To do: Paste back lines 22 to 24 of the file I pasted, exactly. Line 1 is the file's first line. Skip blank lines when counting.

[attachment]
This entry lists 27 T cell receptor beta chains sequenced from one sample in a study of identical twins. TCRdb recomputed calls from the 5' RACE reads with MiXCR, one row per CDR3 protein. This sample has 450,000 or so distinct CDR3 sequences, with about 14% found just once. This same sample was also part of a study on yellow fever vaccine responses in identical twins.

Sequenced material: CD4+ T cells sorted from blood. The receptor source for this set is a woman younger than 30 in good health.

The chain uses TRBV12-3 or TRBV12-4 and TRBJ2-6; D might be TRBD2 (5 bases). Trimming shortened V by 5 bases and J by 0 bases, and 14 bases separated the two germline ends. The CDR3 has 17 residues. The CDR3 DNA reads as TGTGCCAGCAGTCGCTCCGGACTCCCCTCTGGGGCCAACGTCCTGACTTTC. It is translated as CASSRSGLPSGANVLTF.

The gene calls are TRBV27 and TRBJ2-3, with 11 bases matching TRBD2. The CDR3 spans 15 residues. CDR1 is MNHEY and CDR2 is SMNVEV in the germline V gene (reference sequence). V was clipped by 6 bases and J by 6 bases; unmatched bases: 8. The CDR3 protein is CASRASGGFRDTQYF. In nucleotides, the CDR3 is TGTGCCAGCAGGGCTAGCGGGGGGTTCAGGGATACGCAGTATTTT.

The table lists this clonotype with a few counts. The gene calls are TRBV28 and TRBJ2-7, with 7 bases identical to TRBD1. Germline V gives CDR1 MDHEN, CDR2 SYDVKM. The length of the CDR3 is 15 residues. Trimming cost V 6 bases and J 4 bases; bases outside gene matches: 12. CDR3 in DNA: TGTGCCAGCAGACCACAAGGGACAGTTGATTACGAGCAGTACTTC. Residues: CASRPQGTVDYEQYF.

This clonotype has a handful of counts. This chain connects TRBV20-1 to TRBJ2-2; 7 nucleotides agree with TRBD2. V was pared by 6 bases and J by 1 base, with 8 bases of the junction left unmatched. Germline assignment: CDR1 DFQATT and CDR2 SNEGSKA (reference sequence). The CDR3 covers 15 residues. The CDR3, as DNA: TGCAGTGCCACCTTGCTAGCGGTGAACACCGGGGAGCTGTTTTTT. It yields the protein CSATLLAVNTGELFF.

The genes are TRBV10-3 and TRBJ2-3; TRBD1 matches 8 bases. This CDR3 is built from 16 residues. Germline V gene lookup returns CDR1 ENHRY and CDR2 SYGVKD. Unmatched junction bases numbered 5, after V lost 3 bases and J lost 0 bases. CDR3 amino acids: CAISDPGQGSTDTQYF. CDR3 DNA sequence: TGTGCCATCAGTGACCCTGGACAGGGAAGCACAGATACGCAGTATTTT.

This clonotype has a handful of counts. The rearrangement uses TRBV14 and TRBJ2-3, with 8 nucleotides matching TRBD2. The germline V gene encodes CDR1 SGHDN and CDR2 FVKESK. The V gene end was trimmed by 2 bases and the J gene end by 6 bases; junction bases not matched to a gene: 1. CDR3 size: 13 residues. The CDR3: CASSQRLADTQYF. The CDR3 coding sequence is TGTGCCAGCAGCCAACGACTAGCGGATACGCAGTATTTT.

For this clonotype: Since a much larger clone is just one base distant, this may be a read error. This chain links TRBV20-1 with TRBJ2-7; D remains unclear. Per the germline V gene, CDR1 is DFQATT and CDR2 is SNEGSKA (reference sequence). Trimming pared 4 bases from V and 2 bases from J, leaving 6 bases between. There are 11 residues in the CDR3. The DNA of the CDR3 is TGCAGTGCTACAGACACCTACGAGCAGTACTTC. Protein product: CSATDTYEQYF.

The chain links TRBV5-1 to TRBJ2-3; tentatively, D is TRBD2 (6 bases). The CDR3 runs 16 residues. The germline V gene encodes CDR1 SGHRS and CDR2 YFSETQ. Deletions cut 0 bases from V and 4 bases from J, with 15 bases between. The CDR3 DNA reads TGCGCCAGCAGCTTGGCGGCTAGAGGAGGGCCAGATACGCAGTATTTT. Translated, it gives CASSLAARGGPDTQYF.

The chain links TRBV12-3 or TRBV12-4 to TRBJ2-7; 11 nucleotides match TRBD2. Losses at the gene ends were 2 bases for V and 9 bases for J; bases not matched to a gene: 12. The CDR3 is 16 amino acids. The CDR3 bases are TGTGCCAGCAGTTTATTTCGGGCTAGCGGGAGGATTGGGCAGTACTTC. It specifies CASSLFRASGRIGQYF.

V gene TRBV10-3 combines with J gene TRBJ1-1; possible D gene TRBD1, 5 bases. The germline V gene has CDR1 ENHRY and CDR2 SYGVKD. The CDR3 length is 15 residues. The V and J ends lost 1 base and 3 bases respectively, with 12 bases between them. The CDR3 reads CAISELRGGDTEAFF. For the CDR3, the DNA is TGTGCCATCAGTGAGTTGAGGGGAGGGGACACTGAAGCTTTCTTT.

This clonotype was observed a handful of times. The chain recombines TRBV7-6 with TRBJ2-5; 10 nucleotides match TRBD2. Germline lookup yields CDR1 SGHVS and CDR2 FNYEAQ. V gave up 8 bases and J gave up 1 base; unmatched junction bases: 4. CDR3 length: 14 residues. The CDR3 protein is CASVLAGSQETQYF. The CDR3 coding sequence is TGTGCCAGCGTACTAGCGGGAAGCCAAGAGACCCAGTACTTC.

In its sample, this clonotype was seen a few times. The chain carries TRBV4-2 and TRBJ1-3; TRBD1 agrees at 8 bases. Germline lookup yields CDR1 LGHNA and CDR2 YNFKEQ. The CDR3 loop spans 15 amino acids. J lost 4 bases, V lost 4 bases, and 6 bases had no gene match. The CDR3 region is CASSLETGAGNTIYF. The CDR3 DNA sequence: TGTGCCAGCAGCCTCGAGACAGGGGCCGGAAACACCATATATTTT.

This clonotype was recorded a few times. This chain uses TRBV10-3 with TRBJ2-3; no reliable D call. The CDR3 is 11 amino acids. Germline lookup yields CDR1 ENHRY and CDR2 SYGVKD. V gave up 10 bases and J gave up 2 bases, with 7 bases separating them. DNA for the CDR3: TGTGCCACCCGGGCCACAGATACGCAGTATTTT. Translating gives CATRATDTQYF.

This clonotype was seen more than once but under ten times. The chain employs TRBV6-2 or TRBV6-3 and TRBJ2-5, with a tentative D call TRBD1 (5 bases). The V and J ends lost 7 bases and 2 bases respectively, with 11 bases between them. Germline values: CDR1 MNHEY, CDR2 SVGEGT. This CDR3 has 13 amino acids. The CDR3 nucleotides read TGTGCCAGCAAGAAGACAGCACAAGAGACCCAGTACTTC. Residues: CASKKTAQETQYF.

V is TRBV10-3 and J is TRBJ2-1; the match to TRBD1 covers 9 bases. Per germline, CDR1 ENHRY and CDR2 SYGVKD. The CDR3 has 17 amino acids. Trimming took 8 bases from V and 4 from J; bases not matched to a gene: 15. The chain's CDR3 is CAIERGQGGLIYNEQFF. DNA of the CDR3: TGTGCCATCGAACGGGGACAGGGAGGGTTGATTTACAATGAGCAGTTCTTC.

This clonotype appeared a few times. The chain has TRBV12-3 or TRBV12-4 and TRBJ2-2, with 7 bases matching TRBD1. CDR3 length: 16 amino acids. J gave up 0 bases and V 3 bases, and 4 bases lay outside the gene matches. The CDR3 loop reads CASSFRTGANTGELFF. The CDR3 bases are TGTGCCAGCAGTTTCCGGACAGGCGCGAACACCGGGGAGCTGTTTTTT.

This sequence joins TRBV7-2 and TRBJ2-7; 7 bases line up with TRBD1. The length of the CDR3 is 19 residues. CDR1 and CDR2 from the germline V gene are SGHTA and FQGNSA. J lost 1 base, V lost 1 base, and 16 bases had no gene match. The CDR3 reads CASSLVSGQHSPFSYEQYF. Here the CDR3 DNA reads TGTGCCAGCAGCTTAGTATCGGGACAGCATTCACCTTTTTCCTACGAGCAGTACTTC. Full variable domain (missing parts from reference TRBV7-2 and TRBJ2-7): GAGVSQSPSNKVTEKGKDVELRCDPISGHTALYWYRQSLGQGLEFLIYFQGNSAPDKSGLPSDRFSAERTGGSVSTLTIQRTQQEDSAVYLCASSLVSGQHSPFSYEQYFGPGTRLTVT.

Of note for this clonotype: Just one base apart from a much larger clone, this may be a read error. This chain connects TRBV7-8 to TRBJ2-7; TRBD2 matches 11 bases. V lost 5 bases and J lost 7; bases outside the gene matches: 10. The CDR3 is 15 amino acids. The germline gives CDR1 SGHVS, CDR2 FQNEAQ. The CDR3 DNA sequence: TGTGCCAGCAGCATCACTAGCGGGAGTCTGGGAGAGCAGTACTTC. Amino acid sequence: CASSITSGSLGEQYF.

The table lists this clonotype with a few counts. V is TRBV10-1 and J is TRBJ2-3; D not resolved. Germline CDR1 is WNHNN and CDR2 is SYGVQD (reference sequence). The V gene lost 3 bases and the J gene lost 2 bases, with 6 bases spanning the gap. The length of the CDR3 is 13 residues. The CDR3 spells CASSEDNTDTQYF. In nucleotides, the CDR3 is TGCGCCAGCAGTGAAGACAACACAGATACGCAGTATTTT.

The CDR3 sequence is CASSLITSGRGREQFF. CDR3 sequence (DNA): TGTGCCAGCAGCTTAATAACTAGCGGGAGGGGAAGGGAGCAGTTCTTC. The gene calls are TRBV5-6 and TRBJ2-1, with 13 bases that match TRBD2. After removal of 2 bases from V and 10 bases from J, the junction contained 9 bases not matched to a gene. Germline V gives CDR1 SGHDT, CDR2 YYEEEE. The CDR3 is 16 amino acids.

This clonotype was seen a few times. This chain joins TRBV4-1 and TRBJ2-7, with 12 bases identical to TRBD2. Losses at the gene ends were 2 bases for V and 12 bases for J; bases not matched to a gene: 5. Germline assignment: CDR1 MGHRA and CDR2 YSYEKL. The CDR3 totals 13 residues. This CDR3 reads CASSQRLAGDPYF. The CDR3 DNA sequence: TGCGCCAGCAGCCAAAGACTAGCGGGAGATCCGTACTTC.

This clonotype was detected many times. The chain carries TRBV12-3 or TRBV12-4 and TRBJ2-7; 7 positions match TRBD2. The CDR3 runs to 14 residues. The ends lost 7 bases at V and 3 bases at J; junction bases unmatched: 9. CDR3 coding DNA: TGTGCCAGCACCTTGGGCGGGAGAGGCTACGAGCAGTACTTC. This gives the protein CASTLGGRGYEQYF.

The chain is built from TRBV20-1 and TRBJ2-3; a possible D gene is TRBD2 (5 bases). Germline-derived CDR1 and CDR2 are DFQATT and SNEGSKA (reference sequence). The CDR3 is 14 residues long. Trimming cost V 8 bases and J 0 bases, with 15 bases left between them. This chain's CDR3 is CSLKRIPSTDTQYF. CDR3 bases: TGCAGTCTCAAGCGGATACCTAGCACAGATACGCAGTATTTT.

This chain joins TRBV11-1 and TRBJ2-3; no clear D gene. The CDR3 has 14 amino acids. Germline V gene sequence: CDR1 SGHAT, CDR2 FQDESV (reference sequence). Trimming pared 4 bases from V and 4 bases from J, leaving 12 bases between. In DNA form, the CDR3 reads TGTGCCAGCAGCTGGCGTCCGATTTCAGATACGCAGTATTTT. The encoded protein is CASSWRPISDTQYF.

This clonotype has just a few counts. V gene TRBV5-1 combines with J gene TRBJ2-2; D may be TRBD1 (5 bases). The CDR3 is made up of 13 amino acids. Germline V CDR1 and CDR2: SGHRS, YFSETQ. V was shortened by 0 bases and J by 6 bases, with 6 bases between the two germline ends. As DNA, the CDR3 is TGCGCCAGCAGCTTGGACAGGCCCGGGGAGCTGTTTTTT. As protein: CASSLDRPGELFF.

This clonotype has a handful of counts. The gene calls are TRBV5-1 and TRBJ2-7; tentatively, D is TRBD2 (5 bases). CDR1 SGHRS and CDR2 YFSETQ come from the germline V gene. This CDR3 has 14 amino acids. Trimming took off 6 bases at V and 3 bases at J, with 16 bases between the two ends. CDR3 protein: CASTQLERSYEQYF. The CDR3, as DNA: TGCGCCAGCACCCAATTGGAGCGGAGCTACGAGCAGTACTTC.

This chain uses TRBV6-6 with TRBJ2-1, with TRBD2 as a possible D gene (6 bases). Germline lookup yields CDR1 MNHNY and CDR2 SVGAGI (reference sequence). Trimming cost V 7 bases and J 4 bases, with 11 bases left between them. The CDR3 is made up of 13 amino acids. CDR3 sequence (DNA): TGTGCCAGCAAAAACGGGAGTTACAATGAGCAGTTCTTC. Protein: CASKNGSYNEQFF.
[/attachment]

The CDR3 sequence is CASSLITSGRGREQFF. CDR3 sequence (DNA): TGTGCCAGCAGCTTAATAACTAGCGGGAGGGGAAGGGAGCAGTTCTTC. The gene calls are TRBV5-6 and TRBJ2-1, with 13 bases that match TRBD2. After removal of 2 bases from V and 10 bases from J, the junction contained 9 bases not matched to a gene. Germline V gives CDR1 SGHDT, CDR2 YYEEEE. The CDR3 is 16 amino acids.

This clonotype was seen a few times. This chain joins TRBV4-1 and TRBJ2-7, with 12 bases identical to TRBD2. Losses at the gene ends were 2 bases for V and 12 bases for J; bases not matched to a gene: 5. Germline assignment: CDR1 MGHRA and CDR2 YSYEKL. The CDR3 totals 13 residues. This CDR3 reads CASSQRLAGDPYF. The CDR3 DNA sequence: TGCGCCAGCAGCCAAAGACTAGCGGGAGATCCGTACTTC.

This clonotype was detected many times. The chain carries TRBV12-3 or TRBV12-4 and TRBJ2-7; 7 positions match TRBD2. The CDR3 runs to 14 residues. The ends lost 7 bases at V and 3 bases at J; junction bases unmatched: 9. CDR3 coding DNA: TGTGCCAGCACCTTGGGCGGGAGAGGCTACGAGCAGTACTTC. This gives the protein CASTLGGRGYEQYF.